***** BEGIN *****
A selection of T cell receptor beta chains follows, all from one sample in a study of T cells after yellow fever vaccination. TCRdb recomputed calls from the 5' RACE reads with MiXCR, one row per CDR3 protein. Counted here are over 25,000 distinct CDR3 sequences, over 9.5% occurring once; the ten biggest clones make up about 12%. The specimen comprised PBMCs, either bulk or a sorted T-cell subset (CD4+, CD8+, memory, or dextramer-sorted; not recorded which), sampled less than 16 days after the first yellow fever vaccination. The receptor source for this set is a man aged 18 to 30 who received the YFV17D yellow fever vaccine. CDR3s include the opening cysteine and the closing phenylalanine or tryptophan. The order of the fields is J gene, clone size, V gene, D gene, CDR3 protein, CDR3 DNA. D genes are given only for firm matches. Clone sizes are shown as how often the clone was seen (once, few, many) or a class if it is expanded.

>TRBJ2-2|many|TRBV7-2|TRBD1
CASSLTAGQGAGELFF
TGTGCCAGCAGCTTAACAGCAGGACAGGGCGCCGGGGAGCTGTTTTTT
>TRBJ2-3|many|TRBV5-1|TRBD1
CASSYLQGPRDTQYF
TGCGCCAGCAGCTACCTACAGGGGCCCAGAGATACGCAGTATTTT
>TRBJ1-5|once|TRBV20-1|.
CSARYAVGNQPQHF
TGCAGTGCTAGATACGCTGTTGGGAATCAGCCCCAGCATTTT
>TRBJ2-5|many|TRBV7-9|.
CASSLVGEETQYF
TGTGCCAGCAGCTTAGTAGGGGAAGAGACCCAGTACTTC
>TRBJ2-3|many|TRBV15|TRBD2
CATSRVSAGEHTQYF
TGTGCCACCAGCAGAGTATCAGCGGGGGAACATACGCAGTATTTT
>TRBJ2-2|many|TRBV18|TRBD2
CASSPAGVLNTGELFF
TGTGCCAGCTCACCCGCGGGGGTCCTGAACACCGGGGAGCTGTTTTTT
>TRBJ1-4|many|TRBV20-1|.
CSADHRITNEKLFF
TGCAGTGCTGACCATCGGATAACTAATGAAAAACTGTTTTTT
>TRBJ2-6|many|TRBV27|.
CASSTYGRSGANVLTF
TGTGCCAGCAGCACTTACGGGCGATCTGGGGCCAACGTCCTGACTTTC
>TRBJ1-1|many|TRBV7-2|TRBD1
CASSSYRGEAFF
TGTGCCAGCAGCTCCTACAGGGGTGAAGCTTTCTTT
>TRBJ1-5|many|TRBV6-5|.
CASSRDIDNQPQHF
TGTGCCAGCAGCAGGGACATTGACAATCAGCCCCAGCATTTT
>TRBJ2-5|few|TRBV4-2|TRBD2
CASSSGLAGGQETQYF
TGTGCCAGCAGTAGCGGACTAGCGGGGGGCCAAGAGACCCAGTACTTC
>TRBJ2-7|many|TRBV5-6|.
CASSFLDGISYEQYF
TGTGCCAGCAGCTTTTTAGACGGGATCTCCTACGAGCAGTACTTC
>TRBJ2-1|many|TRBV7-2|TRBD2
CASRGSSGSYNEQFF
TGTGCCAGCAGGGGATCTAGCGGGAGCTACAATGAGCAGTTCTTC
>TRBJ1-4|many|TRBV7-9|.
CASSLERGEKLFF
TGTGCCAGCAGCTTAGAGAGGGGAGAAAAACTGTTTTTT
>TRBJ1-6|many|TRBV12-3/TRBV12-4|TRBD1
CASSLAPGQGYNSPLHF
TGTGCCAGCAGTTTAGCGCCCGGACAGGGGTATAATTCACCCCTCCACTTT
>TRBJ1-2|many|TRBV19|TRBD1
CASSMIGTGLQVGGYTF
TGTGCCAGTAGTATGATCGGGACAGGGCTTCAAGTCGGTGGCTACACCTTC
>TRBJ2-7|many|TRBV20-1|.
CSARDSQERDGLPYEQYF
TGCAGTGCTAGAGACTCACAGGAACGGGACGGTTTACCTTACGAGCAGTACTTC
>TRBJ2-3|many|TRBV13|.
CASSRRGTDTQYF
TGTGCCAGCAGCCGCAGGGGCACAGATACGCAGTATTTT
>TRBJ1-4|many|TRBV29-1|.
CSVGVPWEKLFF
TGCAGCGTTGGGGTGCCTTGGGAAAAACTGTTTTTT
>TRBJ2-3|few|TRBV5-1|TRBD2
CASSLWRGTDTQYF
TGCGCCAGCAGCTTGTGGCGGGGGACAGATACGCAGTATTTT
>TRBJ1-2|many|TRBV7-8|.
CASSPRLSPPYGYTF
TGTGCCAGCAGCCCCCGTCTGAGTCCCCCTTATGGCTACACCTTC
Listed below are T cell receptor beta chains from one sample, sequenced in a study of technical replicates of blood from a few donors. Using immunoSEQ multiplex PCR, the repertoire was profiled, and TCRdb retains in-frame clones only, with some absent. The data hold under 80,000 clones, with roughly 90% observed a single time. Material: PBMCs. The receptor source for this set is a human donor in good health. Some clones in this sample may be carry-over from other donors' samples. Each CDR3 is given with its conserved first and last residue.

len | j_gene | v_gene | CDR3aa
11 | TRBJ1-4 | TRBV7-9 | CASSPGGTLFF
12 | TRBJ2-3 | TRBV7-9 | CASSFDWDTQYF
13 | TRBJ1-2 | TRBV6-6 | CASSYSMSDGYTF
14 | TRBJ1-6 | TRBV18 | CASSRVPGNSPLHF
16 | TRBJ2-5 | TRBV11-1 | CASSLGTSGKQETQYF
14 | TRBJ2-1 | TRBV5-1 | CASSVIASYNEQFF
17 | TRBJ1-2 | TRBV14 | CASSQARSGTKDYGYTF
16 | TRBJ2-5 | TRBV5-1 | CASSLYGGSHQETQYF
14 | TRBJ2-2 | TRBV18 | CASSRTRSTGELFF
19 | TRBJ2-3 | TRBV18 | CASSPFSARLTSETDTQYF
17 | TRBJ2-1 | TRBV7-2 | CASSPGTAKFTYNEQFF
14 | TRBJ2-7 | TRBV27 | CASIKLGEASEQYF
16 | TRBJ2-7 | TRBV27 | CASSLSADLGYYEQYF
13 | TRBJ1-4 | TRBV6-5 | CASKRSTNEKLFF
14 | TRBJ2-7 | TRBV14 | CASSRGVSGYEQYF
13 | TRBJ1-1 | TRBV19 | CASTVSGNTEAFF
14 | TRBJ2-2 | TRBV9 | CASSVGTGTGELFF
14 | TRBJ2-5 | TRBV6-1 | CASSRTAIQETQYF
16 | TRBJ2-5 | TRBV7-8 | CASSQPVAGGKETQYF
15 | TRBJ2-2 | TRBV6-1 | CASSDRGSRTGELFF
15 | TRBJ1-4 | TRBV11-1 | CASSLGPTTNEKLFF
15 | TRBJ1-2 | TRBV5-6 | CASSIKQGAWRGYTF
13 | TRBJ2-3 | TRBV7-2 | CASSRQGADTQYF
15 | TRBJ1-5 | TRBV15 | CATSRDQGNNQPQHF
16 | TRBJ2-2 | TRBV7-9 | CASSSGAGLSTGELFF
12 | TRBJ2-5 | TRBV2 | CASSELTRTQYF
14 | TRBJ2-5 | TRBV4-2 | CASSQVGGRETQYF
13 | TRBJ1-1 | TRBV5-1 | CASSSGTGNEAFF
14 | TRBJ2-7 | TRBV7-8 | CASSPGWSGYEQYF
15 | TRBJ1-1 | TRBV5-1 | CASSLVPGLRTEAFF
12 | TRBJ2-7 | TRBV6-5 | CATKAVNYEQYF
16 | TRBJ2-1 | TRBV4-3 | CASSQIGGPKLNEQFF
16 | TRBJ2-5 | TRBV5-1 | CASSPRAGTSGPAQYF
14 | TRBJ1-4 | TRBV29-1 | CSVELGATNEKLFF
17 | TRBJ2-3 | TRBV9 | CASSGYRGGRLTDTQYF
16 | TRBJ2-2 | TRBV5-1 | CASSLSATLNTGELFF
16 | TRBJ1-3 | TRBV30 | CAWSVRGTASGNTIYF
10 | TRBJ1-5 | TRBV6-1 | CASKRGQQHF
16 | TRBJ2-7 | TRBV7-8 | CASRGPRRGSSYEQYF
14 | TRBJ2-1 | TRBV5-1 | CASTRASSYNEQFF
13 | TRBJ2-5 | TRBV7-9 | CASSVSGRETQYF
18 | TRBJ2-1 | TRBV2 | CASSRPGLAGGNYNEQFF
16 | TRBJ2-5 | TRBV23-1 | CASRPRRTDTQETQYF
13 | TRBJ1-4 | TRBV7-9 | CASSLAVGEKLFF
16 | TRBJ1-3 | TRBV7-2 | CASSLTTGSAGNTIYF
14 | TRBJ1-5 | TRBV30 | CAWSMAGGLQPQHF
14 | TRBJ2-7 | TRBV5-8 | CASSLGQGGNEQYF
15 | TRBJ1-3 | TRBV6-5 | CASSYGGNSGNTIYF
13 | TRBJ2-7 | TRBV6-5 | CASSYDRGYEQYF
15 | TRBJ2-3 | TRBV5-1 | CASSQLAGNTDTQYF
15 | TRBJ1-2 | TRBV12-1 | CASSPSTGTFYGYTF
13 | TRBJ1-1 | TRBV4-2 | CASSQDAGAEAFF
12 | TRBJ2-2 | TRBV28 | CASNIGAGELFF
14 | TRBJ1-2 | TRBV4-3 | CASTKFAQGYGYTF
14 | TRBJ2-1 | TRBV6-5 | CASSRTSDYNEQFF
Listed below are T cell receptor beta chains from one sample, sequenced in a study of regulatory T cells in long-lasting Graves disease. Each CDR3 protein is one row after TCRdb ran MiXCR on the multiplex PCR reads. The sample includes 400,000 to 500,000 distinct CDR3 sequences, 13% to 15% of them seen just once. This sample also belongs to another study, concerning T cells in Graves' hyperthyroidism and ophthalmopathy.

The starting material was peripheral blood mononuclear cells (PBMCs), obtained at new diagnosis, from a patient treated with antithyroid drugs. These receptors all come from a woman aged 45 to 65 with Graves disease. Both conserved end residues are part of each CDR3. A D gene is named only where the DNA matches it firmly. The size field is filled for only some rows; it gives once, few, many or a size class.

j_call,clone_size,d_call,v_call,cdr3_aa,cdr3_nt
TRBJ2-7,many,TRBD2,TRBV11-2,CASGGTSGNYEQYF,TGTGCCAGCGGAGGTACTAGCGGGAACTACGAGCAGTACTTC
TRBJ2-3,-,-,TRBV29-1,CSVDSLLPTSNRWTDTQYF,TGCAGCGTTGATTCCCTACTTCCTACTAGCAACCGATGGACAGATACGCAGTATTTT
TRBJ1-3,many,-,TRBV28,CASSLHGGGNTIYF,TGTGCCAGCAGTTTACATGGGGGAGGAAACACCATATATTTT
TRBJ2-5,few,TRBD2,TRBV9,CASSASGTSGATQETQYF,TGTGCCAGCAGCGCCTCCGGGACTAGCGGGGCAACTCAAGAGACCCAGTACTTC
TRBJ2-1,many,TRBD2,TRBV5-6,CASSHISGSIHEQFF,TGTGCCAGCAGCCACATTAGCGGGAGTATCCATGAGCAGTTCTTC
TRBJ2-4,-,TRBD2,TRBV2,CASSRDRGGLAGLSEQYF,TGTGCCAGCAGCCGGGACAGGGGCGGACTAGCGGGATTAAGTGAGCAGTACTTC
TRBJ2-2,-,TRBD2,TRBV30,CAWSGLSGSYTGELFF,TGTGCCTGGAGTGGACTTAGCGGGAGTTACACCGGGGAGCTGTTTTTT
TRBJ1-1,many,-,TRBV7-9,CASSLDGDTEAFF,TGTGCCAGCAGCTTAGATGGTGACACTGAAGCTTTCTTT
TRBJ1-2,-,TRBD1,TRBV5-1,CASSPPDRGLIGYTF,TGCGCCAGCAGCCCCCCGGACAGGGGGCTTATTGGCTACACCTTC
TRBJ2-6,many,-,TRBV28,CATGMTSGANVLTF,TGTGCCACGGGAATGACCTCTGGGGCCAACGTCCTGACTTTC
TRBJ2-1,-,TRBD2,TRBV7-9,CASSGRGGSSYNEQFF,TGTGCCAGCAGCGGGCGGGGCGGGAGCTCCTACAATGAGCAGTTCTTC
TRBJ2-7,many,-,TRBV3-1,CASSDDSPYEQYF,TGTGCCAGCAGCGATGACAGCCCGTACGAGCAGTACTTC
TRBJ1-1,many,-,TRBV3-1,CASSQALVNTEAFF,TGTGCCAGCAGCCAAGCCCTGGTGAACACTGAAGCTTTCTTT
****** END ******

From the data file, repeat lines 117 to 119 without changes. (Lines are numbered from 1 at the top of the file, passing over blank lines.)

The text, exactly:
15 | TRBJ1-2 | TRBV12-1 | CASSPSTGTFYGYTF
13 | TRBJ1-1 | TRBV4-2 | CASSQDAGAEAFF
12 | TRBJ2-2 | TRBV28 | CASNIGAGELFF